Artemisia Gentileschi, Rome 1593 - Post 1654 Naples?

  • Artemisia Gentileschi

    Rome 1593 - Post 1654 Naples?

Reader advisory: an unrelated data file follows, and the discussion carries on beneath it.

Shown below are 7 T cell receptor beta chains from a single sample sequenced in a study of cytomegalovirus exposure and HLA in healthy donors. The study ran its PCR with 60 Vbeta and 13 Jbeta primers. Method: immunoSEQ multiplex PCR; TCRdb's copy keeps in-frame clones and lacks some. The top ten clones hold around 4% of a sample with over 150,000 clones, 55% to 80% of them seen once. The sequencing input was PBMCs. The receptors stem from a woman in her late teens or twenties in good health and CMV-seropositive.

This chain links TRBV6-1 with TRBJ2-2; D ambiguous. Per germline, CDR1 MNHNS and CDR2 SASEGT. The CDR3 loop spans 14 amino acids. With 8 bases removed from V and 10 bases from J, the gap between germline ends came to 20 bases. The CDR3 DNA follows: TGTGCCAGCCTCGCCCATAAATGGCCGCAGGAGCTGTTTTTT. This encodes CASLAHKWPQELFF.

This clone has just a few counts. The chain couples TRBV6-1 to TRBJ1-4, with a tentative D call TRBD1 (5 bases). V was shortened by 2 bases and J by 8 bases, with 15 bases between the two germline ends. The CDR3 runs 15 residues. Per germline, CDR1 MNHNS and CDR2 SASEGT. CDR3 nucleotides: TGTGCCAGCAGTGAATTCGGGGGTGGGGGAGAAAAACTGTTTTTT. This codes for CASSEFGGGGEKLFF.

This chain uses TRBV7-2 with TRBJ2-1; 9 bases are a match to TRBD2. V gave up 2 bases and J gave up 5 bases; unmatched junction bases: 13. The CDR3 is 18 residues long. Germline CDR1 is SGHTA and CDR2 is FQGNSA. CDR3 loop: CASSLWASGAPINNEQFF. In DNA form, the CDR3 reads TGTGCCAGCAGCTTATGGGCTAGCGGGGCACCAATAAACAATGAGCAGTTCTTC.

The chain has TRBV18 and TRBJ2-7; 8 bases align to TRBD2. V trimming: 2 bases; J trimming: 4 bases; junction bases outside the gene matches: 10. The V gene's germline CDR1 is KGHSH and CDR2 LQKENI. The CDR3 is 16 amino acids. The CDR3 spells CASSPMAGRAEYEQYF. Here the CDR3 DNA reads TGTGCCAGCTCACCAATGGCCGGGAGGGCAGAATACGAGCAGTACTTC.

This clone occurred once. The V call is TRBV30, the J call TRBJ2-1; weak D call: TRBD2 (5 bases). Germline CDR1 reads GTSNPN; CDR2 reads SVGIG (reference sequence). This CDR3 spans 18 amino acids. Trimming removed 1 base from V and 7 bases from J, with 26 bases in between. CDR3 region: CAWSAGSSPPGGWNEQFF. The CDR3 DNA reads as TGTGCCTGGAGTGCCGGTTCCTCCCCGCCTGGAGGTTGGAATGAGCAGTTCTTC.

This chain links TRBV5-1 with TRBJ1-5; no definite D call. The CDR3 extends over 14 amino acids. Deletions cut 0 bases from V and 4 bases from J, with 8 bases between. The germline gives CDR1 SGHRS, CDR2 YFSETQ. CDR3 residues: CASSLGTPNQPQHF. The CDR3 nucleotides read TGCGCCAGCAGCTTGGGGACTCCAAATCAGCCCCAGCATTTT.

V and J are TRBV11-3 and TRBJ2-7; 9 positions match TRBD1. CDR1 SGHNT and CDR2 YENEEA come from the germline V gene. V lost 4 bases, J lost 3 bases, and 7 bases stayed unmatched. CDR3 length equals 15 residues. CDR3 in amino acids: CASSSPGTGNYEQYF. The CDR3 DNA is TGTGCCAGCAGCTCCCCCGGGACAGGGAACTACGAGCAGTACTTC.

The preeminent woman artist of the Italian Baroque, Artemisia Gentileschi is renowned today for her portrayals of strong women. Born in Rome in 1593, Artemisia was the only daughter of Orazio Gentileschi, one of Caravaggio’s earliest followers, who trained her as a painter. In 1611, Artemisia was raped by the painter Agostino Tassi, a collaborator of her father’s employed as her teacher. An infamous trial ensued, during which Artemisia was tortured using thumbscrews with the aim of verifying her testimony. Though Tassi was ultimately found guilty, Artemisia’s reputation suffered, and shortly after the trial, Orazio arranged her marriage to a painter of modest abilities, Pierantonio Stiattesi. The couple moved to Florence, where Artemisia’s career flourished. She secured the patronage of Grand Duke Cosimo II and established her reputation at the Medici court, painting striking works featuring violent subjects with female protagonists, often read by modern scholars in biographical terms. Artemisia and her husband separated in 1620, and she became the head of her own household, enjoying a freedom and independence known by few women of her age. She moved frequently for career opportunities and to accommodate patrons, taking her back to Rome from 1620 until 1626, to Venice between 1626 and 1630, and finally to Naples in 1630, where she remained for the rest of her life, running a large and successful workshop.

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